Stop smoking

There are 27 comments on the Desert Sun story from Apr 8, 2012, titled Stop smoking. In it, Desert Sun reports that:

Marvin Schurgin, American Cancer Society volunteer; Jane Warner, president and CEO of the American Lung Association; Charlie Schaeffer, cardiologist; former Assemblywoman Bonnie Garcia; and Beth Miller from the No on 29 campaign meet with the Desert Sun editorial board.

Join the discussion below, or Read more at Desert Sun.

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Since: Mar 12

Location hidden

#21 Apr 11, 2012
Hi everyone! I am meetscottewart01, and a newbie here!Thanks for the info. I have enjoyed reading all of these stuffs... I wanted to share my viewpoint, too.

I have read some magazines with the same topic and it shows that some of the smokers are smoking for an instant weight loss and get the slimmer body they have wished for,What about that?

But I know there are other WAYS to loss that extra pounds, a proper healthy diet, exercise, and a positive outlook. Loving your self and delicious, fibrous, fresh fruit juices and shakes, must be added in our diet plans, too.

Maybe some of you would disagree to what I have said, I respect your opinions, too. Have a nice day ahead!
Ronald

Bellflower, CA

#22 Apr 11, 2012
meetscottewart01 wrote:
Hi everyone! I am meetscottewart01, and a newbie here!Thanks for the info. I have enjoyed reading all of these stuffs... I wanted to share my viewpoint, too.
I have read some magazines with the same topic and it shows that some of the smokers are smoking for an instant weight loss and get the slimmer body they have wished for,What about that?
But I know there are other WAYS to loss that extra pounds, a proper healthy diet, exercise, and a positive outlook. Loving your self and delicious, fibrous, fresh fruit juices and shakes, must be added in our diet plans, too.
Maybe some of you would disagree to what I have said, I respect your opinions, too. Have a nice day ahead!
meetscottewart01.

I agree. Food fads have always been a part of American culture. In the past, these fads have not done much damage because, usually, they have been short lived. Now that Big Government has gotten in on the act no one knows how much damage the promoters will be able to do.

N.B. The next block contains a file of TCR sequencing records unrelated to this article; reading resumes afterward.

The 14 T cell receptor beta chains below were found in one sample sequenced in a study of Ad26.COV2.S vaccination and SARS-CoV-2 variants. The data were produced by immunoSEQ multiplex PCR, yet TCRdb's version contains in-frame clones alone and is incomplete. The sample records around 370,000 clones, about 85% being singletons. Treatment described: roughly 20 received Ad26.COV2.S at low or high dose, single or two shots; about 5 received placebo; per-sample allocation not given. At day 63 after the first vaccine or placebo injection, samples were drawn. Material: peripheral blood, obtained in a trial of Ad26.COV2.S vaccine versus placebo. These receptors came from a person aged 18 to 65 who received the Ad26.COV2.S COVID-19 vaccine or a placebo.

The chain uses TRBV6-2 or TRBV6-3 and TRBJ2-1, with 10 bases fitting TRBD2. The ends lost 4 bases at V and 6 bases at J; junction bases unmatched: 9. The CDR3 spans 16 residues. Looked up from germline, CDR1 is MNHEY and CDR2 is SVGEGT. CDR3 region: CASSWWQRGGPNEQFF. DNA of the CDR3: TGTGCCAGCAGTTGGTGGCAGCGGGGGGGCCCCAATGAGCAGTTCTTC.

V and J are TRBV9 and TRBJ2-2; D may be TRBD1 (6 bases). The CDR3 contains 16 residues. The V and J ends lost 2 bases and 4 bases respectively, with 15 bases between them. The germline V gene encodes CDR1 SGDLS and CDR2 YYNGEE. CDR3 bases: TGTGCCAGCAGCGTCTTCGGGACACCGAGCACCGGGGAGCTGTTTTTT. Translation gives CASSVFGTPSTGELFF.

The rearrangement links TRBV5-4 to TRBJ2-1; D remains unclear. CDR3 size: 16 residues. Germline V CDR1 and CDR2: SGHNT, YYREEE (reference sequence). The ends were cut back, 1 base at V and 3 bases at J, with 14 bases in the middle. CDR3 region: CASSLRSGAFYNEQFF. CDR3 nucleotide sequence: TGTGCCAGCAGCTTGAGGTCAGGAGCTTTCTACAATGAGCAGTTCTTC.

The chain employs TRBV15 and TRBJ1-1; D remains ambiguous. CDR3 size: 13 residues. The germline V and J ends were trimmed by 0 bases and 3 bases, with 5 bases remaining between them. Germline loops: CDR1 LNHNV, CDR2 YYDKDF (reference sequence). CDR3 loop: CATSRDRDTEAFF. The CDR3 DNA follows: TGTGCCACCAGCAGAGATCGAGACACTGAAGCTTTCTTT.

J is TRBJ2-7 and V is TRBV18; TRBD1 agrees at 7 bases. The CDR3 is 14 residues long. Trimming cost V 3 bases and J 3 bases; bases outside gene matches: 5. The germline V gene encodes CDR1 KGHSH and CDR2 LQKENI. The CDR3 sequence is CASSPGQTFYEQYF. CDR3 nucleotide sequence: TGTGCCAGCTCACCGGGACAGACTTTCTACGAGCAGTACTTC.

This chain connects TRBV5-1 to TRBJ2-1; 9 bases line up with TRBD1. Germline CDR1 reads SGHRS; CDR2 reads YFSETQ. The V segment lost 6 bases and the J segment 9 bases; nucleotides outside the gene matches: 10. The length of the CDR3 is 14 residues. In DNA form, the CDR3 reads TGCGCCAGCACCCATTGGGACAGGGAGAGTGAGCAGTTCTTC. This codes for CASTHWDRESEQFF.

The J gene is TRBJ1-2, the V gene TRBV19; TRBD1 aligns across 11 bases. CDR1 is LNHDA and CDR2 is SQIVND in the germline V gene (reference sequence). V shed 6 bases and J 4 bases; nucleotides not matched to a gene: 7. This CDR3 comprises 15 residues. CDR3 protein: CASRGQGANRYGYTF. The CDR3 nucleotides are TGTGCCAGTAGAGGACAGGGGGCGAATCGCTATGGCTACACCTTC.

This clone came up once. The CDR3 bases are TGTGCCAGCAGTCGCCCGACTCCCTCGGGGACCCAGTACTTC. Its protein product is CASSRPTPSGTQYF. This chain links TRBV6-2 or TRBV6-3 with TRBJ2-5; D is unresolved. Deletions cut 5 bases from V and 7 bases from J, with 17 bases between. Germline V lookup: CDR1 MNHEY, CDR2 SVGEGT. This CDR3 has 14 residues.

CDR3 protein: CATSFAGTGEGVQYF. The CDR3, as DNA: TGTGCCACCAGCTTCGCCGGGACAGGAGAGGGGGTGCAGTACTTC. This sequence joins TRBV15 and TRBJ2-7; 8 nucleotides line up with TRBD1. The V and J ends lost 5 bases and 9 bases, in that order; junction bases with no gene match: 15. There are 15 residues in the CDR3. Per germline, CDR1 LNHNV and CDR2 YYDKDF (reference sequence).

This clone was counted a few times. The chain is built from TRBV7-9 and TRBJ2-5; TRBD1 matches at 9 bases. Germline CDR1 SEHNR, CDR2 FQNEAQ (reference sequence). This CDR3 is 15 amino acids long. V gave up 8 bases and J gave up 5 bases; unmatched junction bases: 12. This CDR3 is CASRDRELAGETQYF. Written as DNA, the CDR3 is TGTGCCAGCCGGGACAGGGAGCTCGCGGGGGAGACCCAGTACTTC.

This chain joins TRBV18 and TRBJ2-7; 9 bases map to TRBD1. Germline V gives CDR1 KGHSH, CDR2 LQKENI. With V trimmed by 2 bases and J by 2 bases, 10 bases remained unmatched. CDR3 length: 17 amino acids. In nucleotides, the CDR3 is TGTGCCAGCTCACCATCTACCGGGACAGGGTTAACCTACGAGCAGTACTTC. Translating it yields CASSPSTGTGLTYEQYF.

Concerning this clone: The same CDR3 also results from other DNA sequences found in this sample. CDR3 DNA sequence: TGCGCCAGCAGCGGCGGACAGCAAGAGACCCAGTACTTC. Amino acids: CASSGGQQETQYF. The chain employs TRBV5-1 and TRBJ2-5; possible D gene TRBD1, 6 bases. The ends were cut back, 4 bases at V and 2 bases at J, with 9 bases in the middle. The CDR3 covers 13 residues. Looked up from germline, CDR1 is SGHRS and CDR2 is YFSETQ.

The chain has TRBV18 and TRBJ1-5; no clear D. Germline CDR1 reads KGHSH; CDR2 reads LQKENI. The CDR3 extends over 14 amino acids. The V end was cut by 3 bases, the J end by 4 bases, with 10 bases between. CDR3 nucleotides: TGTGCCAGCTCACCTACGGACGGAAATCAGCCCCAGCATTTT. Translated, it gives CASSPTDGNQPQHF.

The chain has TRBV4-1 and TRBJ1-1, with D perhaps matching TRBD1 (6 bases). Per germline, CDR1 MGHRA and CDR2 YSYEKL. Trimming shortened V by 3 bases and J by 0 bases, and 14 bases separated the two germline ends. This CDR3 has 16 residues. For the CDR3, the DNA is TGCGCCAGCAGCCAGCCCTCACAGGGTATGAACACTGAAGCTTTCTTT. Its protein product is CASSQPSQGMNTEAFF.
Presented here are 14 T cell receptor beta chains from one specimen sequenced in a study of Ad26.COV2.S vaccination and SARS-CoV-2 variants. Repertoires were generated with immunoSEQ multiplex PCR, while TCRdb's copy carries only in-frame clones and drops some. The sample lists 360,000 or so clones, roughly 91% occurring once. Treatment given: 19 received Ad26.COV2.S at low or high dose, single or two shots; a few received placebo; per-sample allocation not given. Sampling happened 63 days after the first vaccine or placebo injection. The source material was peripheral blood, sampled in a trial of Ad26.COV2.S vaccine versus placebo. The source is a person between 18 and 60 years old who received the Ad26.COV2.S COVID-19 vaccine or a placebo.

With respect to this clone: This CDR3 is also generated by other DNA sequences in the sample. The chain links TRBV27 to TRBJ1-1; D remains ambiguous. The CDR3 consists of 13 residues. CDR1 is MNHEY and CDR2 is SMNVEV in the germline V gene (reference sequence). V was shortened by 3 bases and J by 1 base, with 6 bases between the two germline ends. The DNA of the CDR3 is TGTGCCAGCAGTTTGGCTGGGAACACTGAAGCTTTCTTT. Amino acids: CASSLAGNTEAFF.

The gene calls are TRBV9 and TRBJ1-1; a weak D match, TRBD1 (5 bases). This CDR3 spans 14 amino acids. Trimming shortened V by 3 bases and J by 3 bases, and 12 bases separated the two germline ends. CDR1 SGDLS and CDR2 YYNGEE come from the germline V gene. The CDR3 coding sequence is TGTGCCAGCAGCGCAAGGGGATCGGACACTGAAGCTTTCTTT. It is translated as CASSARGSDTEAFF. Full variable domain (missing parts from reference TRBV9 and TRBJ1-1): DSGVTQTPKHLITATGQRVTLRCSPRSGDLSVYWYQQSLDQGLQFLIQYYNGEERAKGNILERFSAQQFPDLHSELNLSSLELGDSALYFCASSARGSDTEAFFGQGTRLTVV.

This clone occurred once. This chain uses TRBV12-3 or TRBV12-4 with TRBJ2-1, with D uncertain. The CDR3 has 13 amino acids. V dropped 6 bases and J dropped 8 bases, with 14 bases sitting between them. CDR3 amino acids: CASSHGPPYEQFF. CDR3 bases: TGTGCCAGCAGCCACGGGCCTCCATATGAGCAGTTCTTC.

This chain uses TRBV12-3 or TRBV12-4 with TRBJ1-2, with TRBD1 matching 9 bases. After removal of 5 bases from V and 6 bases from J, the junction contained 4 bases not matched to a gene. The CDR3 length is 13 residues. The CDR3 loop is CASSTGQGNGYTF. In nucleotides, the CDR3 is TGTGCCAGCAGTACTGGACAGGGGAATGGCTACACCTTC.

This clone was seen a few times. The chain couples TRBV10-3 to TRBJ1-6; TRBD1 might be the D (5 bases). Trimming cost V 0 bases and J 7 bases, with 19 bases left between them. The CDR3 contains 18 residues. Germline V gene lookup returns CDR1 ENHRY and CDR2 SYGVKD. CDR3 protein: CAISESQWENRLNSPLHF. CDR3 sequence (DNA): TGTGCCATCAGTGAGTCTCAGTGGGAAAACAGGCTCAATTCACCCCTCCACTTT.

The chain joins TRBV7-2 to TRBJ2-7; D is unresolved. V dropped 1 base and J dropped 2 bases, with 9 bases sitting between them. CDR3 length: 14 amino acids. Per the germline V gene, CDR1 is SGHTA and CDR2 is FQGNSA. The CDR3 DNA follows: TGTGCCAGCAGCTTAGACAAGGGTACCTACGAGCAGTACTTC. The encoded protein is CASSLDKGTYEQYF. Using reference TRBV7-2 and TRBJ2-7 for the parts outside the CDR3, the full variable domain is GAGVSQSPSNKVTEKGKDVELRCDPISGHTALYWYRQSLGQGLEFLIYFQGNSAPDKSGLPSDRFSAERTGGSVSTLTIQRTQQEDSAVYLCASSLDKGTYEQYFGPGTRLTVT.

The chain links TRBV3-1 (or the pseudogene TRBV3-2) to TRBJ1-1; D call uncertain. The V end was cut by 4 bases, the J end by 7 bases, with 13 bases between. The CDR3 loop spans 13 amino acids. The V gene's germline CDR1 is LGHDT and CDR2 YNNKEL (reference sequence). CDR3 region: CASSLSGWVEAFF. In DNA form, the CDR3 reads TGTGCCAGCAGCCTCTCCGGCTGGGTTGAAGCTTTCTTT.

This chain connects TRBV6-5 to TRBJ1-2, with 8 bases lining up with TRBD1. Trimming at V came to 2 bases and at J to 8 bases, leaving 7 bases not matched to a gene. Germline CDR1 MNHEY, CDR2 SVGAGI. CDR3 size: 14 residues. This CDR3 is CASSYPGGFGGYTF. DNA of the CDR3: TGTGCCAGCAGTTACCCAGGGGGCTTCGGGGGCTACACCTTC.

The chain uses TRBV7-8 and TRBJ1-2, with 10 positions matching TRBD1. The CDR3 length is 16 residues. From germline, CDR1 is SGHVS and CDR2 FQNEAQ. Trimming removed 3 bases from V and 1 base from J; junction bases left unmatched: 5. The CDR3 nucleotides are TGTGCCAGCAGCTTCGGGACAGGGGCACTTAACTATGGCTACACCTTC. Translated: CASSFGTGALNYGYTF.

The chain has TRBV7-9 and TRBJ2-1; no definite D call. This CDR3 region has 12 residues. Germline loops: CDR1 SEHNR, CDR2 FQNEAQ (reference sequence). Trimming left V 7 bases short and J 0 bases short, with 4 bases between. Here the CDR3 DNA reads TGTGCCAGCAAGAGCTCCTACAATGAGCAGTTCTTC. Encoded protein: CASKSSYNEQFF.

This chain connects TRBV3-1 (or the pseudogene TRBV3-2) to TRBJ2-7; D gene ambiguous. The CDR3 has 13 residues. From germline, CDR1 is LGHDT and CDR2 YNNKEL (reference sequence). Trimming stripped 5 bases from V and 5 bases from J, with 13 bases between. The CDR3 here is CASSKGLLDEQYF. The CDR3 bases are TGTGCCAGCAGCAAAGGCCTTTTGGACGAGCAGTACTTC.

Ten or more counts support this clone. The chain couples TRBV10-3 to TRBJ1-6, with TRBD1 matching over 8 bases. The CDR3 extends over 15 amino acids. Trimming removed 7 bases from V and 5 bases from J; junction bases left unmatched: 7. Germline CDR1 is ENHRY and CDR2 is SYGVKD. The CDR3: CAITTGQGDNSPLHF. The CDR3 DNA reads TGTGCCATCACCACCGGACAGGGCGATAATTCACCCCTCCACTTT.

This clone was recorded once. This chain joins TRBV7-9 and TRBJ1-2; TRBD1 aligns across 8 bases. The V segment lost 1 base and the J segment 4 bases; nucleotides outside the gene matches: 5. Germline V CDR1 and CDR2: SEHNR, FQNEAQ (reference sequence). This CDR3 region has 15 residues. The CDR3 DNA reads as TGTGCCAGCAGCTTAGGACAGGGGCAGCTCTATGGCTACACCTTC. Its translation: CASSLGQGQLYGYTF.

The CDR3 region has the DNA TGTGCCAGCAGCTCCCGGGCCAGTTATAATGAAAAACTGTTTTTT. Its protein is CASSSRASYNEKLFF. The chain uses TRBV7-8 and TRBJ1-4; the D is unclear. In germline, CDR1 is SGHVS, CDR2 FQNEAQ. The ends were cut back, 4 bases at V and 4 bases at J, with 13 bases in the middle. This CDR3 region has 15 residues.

Ronald
Ronald

Bellflower, CA

#23 Apr 11, 2012
Hugh Jass wrote:
<quoted text>
Hey, there actually IS a reason for using the word "agreeing" in your last point. I certainly wish you luck in your newfound nonsmokerness.
I've got a little over 35 years on it myself. Before that, I "quit" a couple dozen times or so, lasting from half a day to two years. A lot of the time it was simply a question of forgetting that I had made the decision and accepting an offered cigarette. The two years ended when I was offered a smoke after two or three days with almost no sleep and less food, and a few hundred miles of hitching left before I got where I was going.
I understand the difficulty of quitting, and was offended by the smug proclamation "Ronald" was pushing on us.
Sorry for any spill-over on that one.
Hugh Jass.

Yes. You are right. There is nothing worse than a crusading former drunk, or a person who resents Big Government using his hard earned taxpayer money on "junk science studies" and on expensive and annoying Government licensed media propaganda to bully him into quitting smoking, even though he did not really "want" to quit.

It's hard to get into the minds of these frustrated individuals, but I suppose they are suffering from deep seated psychological conflicts resulting from their considering themselves weak victims at the hands of a powerful Big Government. Who knows? Perhaps one day Big Government will use Quack Freudian psychology to explain it all.

Ronald

Since: Mar 12

Location hidden

#24 Apr 11, 2012
Ronald wrote:
<quoted text>
meetscottewart01.